In the beginning stretches of the season, the Jags have been better than some people might have predicted, though a loss to an athletic Miller group Thursday would drop the overall record to 7-7. Still, for a green crew with a new coach, not too shabby. De la Garza sometimes uses his experience as a college player and championship coach at Veterans to instruct the Jags. Sometimes not.
“We’re getting there, little by little, and we’ll get even better in time,” he said. “I tell the kids some stories from time to time but the main thing is, I want them to become students of the game. I have always been that, and yet I know that I don’t know everything. What I do know is that you have to want to get better every day, build the winning mentality, and I think these guys are working on that, every time we practice or play.”
If De la Garza has a mantra, and he does because here is a man who has always taken advantage of development opportunities – for years he’s attended all the camps, coast to coast, learning from the best coaches in America, such as Duke legend Mike Krzyzewski – to develop and sustain several mantras. A list, in fact, or a formula.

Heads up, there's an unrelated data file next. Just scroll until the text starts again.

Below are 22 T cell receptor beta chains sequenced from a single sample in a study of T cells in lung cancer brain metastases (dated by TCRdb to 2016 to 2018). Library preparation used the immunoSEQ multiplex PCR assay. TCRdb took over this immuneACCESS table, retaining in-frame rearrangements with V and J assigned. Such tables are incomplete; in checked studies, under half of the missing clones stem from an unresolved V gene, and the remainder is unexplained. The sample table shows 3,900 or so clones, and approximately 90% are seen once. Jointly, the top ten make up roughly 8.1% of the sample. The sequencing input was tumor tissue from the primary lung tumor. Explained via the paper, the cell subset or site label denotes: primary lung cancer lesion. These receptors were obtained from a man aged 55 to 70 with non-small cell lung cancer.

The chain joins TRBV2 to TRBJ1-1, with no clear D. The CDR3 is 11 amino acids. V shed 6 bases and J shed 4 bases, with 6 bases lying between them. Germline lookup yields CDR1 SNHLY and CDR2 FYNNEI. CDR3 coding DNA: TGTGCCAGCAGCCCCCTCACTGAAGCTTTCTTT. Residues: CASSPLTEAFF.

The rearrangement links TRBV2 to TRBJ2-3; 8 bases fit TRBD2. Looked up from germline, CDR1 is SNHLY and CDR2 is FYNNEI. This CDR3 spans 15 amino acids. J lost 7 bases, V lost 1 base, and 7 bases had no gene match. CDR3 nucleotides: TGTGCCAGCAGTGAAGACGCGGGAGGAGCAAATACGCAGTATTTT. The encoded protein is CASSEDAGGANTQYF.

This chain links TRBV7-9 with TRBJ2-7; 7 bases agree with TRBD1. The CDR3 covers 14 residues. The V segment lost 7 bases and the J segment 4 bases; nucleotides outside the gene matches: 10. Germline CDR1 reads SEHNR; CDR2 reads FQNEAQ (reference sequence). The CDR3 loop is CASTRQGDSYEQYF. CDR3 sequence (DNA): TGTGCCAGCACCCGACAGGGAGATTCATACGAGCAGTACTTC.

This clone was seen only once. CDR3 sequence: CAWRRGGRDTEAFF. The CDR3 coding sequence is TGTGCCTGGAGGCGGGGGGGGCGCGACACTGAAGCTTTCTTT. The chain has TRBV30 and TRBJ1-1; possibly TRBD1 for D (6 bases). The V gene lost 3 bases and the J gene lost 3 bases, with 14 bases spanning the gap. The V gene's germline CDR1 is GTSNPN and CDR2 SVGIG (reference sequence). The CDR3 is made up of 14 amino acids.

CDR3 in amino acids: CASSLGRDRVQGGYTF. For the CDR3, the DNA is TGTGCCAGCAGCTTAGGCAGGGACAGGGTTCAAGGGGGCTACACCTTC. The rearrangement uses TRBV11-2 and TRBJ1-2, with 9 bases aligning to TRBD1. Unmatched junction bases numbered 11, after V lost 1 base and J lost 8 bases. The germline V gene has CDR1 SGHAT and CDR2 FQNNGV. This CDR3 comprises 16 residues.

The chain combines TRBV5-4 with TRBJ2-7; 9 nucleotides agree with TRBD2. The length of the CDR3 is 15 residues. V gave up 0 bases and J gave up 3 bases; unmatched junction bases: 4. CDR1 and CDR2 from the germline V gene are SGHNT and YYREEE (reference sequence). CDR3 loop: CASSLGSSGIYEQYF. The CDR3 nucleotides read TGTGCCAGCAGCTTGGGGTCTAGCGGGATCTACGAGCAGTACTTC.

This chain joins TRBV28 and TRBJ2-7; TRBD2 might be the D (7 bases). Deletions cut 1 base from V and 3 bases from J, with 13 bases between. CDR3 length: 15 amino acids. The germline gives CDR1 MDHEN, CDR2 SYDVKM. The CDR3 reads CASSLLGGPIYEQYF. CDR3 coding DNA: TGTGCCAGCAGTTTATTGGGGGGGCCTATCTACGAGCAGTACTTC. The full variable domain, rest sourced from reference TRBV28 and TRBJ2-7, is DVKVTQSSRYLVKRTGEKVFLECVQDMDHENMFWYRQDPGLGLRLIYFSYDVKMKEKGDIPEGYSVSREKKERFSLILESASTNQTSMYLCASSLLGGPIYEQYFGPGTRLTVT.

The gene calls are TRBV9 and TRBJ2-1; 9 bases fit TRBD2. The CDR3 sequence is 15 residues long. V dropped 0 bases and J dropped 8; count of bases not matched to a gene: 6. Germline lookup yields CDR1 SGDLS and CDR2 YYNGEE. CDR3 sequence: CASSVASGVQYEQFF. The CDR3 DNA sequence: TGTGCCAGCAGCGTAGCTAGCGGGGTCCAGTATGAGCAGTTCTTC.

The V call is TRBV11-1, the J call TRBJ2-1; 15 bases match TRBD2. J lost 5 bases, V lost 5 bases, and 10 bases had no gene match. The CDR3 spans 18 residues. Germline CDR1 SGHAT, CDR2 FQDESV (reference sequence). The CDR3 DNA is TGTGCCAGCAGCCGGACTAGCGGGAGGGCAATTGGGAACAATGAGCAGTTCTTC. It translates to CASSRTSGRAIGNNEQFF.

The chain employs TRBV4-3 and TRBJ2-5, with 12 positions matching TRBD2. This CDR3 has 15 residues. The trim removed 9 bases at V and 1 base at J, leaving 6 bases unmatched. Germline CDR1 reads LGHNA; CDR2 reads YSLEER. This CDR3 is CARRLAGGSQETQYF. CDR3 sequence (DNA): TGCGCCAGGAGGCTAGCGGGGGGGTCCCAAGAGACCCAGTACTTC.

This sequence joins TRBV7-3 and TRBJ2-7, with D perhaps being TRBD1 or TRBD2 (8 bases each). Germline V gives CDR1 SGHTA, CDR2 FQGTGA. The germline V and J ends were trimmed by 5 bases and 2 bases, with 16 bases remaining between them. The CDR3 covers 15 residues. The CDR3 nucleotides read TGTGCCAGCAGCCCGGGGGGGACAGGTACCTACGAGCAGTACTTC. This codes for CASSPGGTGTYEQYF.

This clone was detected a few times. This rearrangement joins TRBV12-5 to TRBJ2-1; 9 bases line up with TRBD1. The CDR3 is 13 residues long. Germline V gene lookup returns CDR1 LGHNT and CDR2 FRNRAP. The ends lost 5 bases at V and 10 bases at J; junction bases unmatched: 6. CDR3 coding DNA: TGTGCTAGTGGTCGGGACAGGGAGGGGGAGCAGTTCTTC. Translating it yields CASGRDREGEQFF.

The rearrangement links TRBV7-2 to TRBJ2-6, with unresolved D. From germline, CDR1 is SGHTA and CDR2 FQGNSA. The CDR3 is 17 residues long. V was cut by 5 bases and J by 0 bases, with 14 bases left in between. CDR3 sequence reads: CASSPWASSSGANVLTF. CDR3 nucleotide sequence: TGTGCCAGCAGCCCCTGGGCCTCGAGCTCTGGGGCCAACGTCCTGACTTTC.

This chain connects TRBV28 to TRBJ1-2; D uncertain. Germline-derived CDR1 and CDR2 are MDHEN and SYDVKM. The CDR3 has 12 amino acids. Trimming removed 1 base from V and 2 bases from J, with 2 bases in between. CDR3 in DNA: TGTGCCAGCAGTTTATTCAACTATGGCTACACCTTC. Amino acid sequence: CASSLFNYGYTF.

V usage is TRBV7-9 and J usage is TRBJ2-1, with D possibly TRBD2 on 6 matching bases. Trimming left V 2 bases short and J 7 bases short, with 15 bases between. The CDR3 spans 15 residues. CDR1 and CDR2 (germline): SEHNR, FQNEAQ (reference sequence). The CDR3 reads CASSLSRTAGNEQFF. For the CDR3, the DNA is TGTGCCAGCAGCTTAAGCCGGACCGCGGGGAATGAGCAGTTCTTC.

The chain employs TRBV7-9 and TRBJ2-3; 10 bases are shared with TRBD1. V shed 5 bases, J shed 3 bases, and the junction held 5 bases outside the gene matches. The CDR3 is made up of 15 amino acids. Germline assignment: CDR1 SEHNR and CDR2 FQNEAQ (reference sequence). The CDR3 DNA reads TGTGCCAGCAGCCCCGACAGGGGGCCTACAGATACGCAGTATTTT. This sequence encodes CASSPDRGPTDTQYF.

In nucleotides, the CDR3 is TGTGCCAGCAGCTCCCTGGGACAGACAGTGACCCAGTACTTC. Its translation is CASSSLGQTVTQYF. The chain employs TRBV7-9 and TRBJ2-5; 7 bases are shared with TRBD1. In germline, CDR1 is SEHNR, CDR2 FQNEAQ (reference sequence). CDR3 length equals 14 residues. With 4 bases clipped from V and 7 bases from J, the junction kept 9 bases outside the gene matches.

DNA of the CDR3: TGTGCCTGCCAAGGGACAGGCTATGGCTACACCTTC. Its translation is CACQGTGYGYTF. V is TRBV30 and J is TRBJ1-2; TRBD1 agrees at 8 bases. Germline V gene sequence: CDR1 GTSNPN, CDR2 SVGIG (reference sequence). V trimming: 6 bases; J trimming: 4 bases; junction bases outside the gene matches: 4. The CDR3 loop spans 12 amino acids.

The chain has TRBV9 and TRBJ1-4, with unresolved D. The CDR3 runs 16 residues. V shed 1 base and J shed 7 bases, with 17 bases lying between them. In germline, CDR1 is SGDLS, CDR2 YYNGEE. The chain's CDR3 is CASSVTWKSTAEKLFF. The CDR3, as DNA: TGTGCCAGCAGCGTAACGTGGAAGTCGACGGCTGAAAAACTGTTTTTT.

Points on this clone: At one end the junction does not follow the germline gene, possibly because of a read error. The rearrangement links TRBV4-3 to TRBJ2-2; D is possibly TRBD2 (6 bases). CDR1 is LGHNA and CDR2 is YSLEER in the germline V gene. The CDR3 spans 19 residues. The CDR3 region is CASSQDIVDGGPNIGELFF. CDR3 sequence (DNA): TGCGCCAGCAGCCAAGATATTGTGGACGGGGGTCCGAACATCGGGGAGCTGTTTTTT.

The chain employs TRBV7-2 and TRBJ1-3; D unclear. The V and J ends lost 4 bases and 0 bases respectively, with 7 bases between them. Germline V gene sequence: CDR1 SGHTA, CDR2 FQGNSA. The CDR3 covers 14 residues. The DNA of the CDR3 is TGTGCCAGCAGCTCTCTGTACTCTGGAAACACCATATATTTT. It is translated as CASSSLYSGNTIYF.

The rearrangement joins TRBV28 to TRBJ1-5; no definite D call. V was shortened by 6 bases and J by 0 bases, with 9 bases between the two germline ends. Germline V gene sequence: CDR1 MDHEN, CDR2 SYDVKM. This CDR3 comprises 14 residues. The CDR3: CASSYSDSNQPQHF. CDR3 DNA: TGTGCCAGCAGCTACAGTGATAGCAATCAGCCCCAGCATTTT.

“One, be consistent; two, play hard; and three, execute,” he intoned. “That is the basic idea in a nutshell and if you do all three of those, you give yourself a chance to win. ‘Together, We Attack,’ is another phrase I have learned and try to instill in my teams.”
When the Jags graduated the whole rotation from last season, including stellar stat-sheet stuffer Ray De Leon, the word was that there would be much rebuilding to be done on the east side. When long-time Econ boss Carlos Ramos left to take the job at North, it looked even more daunting. But De la Garza has some pieces to work with, don’t worry.
It starts with Sebastian Lopez, a smooth part-timer from last year who has blossomed into a real honors candidate as a senior, averaging nearly 23 ppg through the first stages of the season. A terrific driver and scorer in traffic who’s gotten to the free throw line 100 times already in 2022-23, Lopez has risen to the occasion as the Sole Survivor.
“He’s been very good so far, and we are teaching him some things that will make him even better,” De la Garza said. “We also have convinced some kids to come out, guys that didn’t play in the past for whatever reason, and so we might have some depth.”
The new coach also possesses a strong-legged sophomore who has been outstanding in all phases, and that would be his son Nathan, who was with De la Garza at Pharr North when the latter was an assistant there most recently. Now the former’s in orange and looking fantastic, a smart player who knows the game inside and out.